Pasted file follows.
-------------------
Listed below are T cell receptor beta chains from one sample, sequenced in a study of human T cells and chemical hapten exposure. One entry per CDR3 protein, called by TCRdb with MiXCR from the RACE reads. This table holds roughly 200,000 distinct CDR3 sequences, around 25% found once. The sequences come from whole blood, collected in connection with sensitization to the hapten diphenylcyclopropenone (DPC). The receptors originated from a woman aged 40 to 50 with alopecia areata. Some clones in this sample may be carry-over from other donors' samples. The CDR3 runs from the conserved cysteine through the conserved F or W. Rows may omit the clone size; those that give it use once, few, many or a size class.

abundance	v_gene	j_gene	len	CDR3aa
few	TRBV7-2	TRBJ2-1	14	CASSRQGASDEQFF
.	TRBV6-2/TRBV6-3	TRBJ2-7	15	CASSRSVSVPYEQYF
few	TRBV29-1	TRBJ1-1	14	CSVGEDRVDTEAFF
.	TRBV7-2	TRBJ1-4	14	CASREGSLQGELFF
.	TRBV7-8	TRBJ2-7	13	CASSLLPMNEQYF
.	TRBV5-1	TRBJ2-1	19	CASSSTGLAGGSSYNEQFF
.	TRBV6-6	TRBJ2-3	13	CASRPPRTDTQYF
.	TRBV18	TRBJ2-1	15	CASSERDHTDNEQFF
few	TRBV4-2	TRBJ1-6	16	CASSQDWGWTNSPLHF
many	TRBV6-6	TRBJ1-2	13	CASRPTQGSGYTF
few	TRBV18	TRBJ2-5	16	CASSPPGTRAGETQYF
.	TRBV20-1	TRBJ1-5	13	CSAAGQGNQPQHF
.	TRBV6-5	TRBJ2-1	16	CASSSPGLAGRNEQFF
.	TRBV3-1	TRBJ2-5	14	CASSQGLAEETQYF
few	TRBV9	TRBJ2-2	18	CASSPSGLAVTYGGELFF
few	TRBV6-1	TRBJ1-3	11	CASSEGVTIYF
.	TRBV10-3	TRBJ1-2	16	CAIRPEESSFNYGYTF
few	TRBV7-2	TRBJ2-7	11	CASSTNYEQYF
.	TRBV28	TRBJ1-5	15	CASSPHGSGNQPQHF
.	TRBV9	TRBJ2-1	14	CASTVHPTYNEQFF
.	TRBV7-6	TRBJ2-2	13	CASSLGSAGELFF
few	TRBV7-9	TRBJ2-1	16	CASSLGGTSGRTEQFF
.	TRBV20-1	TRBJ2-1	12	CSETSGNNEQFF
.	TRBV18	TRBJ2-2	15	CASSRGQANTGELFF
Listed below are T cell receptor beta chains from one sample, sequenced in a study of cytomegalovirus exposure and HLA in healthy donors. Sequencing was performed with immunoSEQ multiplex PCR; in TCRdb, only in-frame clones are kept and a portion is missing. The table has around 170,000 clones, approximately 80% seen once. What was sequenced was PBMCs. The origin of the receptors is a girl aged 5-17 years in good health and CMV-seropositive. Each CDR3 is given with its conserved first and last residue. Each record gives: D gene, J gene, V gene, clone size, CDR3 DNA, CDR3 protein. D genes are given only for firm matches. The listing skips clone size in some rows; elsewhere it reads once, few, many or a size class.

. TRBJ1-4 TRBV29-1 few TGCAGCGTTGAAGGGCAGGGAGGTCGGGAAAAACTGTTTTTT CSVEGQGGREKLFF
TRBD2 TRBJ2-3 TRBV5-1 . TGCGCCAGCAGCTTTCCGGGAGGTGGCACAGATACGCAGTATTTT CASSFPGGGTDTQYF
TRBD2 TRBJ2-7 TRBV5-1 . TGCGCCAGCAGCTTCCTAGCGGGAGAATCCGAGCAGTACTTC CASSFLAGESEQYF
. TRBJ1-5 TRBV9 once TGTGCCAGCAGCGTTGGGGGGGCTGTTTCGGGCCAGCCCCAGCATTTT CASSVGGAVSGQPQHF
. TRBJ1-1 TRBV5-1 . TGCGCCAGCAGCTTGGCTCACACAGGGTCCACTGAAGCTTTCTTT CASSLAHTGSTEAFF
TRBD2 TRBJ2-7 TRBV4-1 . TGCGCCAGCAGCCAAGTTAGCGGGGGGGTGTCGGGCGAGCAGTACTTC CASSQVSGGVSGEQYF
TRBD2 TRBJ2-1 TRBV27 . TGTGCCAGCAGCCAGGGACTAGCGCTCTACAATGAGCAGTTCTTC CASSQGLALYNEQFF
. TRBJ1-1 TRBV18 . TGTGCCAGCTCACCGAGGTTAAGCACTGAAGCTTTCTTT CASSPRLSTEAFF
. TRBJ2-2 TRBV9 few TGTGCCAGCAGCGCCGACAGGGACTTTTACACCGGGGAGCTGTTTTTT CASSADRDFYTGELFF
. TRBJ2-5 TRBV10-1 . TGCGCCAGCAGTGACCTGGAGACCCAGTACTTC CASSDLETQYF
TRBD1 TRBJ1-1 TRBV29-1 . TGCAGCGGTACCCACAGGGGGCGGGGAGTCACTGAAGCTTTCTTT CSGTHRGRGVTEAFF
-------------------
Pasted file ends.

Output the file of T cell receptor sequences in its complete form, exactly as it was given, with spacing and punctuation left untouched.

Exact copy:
Listed below are T cell receptor beta chains from one sample, sequenced in a study of human T cells and chemical hapten exposure. One entry per CDR3 protein, called by TCRdb with MiXCR from the RACE reads. This table holds roughly 200,000 distinct CDR3 sequences, around 25% found once. The sequences come from whole blood, collected in connection with sensitization to the hapten diphenylcyclopropenone (DPC). The receptors originated from a woman aged 40 to 50 with alopecia areata. Some clones in this sample may be carry-over from other donors' samples. The CDR3 runs from the conserved cysteine through the conserved F or W. Rows may omit the clone size; those that give it use once, few, many or a size class.

abundance	v_gene	j_gene	len	CDR3aa
few	TRBV7-2	TRBJ2-1	14	CASSRQGASDEQFF
.	TRBV6-2/TRBV6-3	TRBJ2-7	15	CASSRSVSVPYEQYF
few	TRBV29-1	TRBJ1-1	14	CSVGEDRVDTEAFF
.	TRBV7-2	TRBJ1-4	14	CASREGSLQGELFF
.	TRBV7-8	TRBJ2-7	13	CASSLLPMNEQYF
.	TRBV5-1	TRBJ2-1	19	CASSSTGLAGGSSYNEQFF
.	TRBV6-6	TRBJ2-3	13	CASRPPRTDTQYF
.	TRBV18	TRBJ2-1	15	CASSERDHTDNEQFF
few	TRBV4-2	TRBJ1-6	16	CASSQDWGWTNSPLHF
many	TRBV6-6	TRBJ1-2	13	CASRPTQGSGYTF
few	TRBV18	TRBJ2-5	16	CASSPPGTRAGETQYF
.	TRBV20-1	TRBJ1-5	13	CSAAGQGNQPQHF
.	TRBV6-5	TRBJ2-1	16	CASSSPGLAGRNEQFF
.	TRBV3-1	TRBJ2-5	14	CASSQGLAEETQYF
few	TRBV9	TRBJ2-2	18	CASSPSGLAVTYGGELFF
few	TRBV6-1	TRBJ1-3	11	CASSEGVTIYF
.	TRBV10-3	TRBJ1-2	16	CAIRPEESSFNYGYTF
few	TRBV7-2	TRBJ2-7	11	CASSTNYEQYF
.	TRBV28	TRBJ1-5	15	CASSPHGSGNQPQHF
.	TRBV9	TRBJ2-1	14	CASTVHPTYNEQFF
.	TRBV7-6	TRBJ2-2	13	CASSLGSAGELFF
few	TRBV7-9	TRBJ2-1	16	CASSLGGTSGRTEQFF
.	TRBV20-1	TRBJ2-1	12	CSETSGNNEQFF
.	TRBV18	TRBJ2-2	15	CASSRGQANTGELFF
Listed below are T cell receptor beta chains from one sample, sequenced in a study of cytomegalovirus exposure and HLA in healthy donors. Sequencing was performed with immunoSEQ multiplex PCR; in TCRdb, only in-frame clones are kept and a portion is missing. The table has around 170,000 clones, approximately 80% seen once. What was sequenced was PBMCs. The origin of the receptors is a girl aged 5-17 years in good health and CMV-seropositive. Each CDR3 is given with its conserved first and last residue. Each record gives: D gene, J gene, V gene, clone size, CDR3 DNA, CDR3 protein. D genes are given only for firm matches. The listing skips clone size in some rows; elsewhere it reads once, few, many or a size class.

. TRBJ1-4 TRBV29-1 few TGCAGCGTTGAAGGGCAGGGAGGTCGGGAAAAACTGTTTTTT CSVEGQGGREKLFF
TRBD2 TRBJ2-3 TRBV5-1 . TGCGCCAGCAGCTTTCCGGGAGGTGGCACAGATACGCAGTATTTT CASSFPGGGTDTQYF
TRBD2 TRBJ2-7 TRBV5-1 . TGCGCCAGCAGCTTCCTAGCGGGAGAATCCGAGCAGTACTTC CASSFLAGESEQYF
. TRBJ1-5 TRBV9 once TGTGCCAGCAGCGTTGGGGGGGCTGTTTCGGGCCAGCCCCAGCATTTT CASSVGGAVSGQPQHF
. TRBJ1-1 TRBV5-1 . TGCGCCAGCAGCTTGGCTCACACAGGGTCCACTGAAGCTTTCTTT CASSLAHTGSTEAFF
TRBD2 TRBJ2-7 TRBV4-1 . TGCGCCAGCAGCCAAGTTAGCGGGGGGGTGTCGGGCGAGCAGTACTTC CASSQVSGGVSGEQYF
TRBD2 TRBJ2-1 TRBV27 . TGTGCCAGCAGCCAGGGACTAGCGCTCTACAATGAGCAGTTCTTC CASSQGLALYNEQFF
. TRBJ1-1 TRBV18 . TGTGCCAGCTCACCGAGGTTAAGCACTGAAGCTTTCTTT CASSPRLSTEAFF
. TRBJ2-2 TRBV9 few TGTGCCAGCAGCGCCGACAGGGACTTTTACACCGGGGAGCTGTTTTTT CASSADRDFYTGELFF
. TRBJ2-5 TRBV10-1 . TGCGCCAGCAGTGACCTGGAGACCCAGTACTTC CASSDLETQYF
TRBD1 TRBJ1-1 TRBV29-1 . TGCAGCGGTACCCACAGGGGGCGGGGAGTCACTGAAGCTTTCTTT CSGTHRGRGVTEAFF